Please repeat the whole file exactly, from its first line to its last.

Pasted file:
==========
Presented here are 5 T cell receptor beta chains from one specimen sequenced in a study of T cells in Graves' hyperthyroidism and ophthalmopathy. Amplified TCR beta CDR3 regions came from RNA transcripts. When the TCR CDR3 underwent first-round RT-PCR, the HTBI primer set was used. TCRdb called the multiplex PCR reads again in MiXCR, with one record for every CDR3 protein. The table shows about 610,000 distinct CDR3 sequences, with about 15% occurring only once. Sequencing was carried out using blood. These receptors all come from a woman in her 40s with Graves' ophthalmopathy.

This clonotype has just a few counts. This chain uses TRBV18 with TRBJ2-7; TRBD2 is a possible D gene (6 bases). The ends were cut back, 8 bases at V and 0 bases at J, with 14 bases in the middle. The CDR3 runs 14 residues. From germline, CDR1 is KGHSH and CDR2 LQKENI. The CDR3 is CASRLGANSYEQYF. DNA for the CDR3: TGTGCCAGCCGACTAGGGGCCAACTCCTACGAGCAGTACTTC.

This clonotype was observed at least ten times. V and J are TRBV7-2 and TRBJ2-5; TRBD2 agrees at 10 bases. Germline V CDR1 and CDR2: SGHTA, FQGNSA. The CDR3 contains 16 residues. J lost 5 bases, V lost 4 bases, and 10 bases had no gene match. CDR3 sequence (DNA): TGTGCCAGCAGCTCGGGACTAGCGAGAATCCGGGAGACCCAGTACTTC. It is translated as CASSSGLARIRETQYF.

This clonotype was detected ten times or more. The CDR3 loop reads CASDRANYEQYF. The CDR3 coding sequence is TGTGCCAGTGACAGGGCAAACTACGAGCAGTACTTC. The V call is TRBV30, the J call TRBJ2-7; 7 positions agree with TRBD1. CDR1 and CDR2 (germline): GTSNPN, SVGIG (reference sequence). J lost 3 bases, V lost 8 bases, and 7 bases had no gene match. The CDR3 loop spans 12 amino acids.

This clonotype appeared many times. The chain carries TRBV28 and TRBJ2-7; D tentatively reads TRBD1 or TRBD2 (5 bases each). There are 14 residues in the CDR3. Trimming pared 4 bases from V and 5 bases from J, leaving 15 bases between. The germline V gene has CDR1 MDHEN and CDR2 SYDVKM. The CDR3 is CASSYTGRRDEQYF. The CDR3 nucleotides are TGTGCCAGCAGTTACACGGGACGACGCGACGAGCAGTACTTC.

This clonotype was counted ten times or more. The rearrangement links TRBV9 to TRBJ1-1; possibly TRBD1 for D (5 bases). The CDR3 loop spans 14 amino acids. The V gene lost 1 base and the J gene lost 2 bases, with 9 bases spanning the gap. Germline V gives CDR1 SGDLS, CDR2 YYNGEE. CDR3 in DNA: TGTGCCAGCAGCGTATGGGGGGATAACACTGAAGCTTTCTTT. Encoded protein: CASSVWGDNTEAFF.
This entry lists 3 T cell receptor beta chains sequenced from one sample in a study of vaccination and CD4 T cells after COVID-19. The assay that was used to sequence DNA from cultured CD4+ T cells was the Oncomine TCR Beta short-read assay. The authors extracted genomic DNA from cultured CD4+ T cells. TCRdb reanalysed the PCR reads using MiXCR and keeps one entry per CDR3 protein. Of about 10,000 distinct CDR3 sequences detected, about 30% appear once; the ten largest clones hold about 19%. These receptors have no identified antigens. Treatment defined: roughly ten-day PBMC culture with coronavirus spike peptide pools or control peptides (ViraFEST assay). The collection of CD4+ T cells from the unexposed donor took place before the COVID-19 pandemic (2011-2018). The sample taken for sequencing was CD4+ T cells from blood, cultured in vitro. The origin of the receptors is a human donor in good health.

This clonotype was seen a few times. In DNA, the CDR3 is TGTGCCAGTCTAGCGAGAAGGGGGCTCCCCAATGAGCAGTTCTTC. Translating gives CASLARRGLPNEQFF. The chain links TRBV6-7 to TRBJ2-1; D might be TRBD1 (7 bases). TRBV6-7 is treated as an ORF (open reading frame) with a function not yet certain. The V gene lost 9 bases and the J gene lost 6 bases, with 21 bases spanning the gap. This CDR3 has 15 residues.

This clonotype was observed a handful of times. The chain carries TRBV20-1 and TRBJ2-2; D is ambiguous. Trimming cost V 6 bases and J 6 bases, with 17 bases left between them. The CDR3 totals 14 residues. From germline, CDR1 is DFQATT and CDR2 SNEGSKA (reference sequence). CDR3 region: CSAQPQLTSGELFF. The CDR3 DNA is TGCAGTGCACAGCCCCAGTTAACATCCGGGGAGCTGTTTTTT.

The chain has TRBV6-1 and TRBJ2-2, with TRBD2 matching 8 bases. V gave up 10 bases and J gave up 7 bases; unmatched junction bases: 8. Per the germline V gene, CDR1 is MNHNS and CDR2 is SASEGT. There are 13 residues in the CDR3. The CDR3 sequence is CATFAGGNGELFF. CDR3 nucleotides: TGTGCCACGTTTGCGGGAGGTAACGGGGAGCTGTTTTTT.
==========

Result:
Presented here are 5 T cell receptor beta chains from one specimen sequenced in a study of T cells in Graves' hyperthyroidism and ophthalmopathy. Amplified TCR beta CDR3 regions came from RNA transcripts. When the TCR CDR3 underwent first-round RT-PCR, the HTBI primer set was used. TCRdb called the multiplex PCR reads again in MiXCR, with one record for every CDR3 protein. The table shows about 610,000 distinct CDR3 sequences, with about 15% occurring only once. Sequencing was carried out using blood. These receptors all come from a woman in her 40s with Graves' ophthalmopathy.

This clonotype has just a few counts. This chain uses TRBV18 with TRBJ2-7; TRBD2 is a possible D gene (6 bases). The ends were cut back, 8 bases at V and 0 bases at J, with 14 bases in the middle. The CDR3 runs 14 residues. From germline, CDR1 is KGHSH and CDR2 LQKENI. The CDR3 is CASRLGANSYEQYF. DNA for the CDR3: TGTGCCAGCCGACTAGGGGCCAACTCCTACGAGCAGTACTTC.

This clonotype was observed at least ten times. V and J are TRBV7-2 and TRBJ2-5; TRBD2 agrees at 10 bases. Germline V CDR1 and CDR2: SGHTA, FQGNSA. The CDR3 contains 16 residues. J lost 5 bases, V lost 4 bases, and 10 bases had no gene match. CDR3 sequence (DNA): TGTGCCAGCAGCTCGGGACTAGCGAGAATCCGGGAGACCCAGTACTTC. It is translated as CASSSGLARIRETQYF.

This clonotype was detected ten times or more. The CDR3 loop reads CASDRANYEQYF. The CDR3 coding sequence is TGTGCCAGTGACAGGGCAAACTACGAGCAGTACTTC. The V call is TRBV30, the J call TRBJ2-7; 7 positions agree with TRBD1. CDR1 and CDR2 (germline): GTSNPN, SVGIG (reference sequence). J lost 3 bases, V lost 8 bases, and 7 bases had no gene match. The CDR3 loop spans 12 amino acids.

This clonotype appeared many times. The chain carries TRBV28 and TRBJ2-7; D tentatively reads TRBD1 or TRBD2 (5 bases each). There are 14 residues in the CDR3. Trimming pared 4 bases from V and 5 bases from J, leaving 15 bases between. The germline V gene has CDR1 MDHEN and CDR2 SYDVKM. The CDR3 is CASSYTGRRDEQYF. The CDR3 nucleotides are TGTGCCAGCAGTTACACGGGACGACGCGACGAGCAGTACTTC.

This clonotype was counted ten times or more. The rearrangement links TRBV9 to TRBJ1-1; possibly TRBD1 for D (5 bases). The CDR3 loop spans 14 amino acids. The V gene lost 1 base and the J gene lost 2 bases, with 9 bases spanning the gap. Germline V gives CDR1 SGDLS, CDR2 YYNGEE. CDR3 in DNA: TGTGCCAGCAGCGTATGGGGGGATAACACTGAAGCTTTCTTT. Encoded protein: CASSVWGDNTEAFF.
This entry lists 3 T cell receptor beta chains sequenced from one sample in a study of vaccination and CD4 T cells after COVID-19. The assay that was used to sequence DNA from cultured CD4+ T cells was the Oncomine TCR Beta short-read assay. The authors extracted genomic DNA from cultured CD4+ T cells. TCRdb reanalysed the PCR reads using MiXCR and keeps one entry per CDR3 protein. Of about 10,000 distinct CDR3 sequences detected, about 30% appear once; the ten largest clones hold about 19%. These receptors have no identified antigens. Treatment defined: roughly ten-day PBMC culture with coronavirus spike peptide pools or control peptides (ViraFEST assay). The collection of CD4+ T cells from the unexposed donor took place before the COVID-19 pandemic (2011-2018). The sample taken for sequencing was CD4+ T cells from blood, cultured in vitro. The origin of the receptors is a human donor in good health.

This clonotype was seen a few times. In DNA, the CDR3 is TGTGCCAGTCTAGCGAGAAGGGGGCTCCCCAATGAGCAGTTCTTC. Translating gives CASLARRGLPNEQFF. The chain links TRBV6-7 to TRBJ2-1; D might be TRBD1 (7 bases). TRBV6-7 is treated as an ORF (open reading frame) with a function not yet certain. The V gene lost 9 bases and the J gene lost 6 bases, with 21 bases spanning the gap. This CDR3 has 15 residues.

This clonotype was observed a handful of times. The chain carries TRBV20-1 and TRBJ2-2; D is ambiguous. Trimming cost V 6 bases and J 6 bases, with 17 bases left between them. The CDR3 totals 14 residues. From germline, CDR1 is DFQATT and CDR2 SNEGSKA (reference sequence). CDR3 region: CSAQPQLTSGELFF. The CDR3 DNA is TGCAGTGCACAGCCCCAGTTAACATCCGGGGAGCTGTTTTTT.

The chain has TRBV6-1 and TRBJ2-2, with TRBD2 matching 8 bases. V gave up 10 bases and J gave up 7 bases; unmatched junction bases: 8. Per the germline V gene, CDR1 is MNHNS and CDR2 is SASEGT. There are 13 residues in the CDR3. The CDR3 sequence is CATFAGGNGELFF. CDR3 nucleotides: TGTGCCACGTTTGCGGGAGGTAACGGGGAGCTGTTTTTT.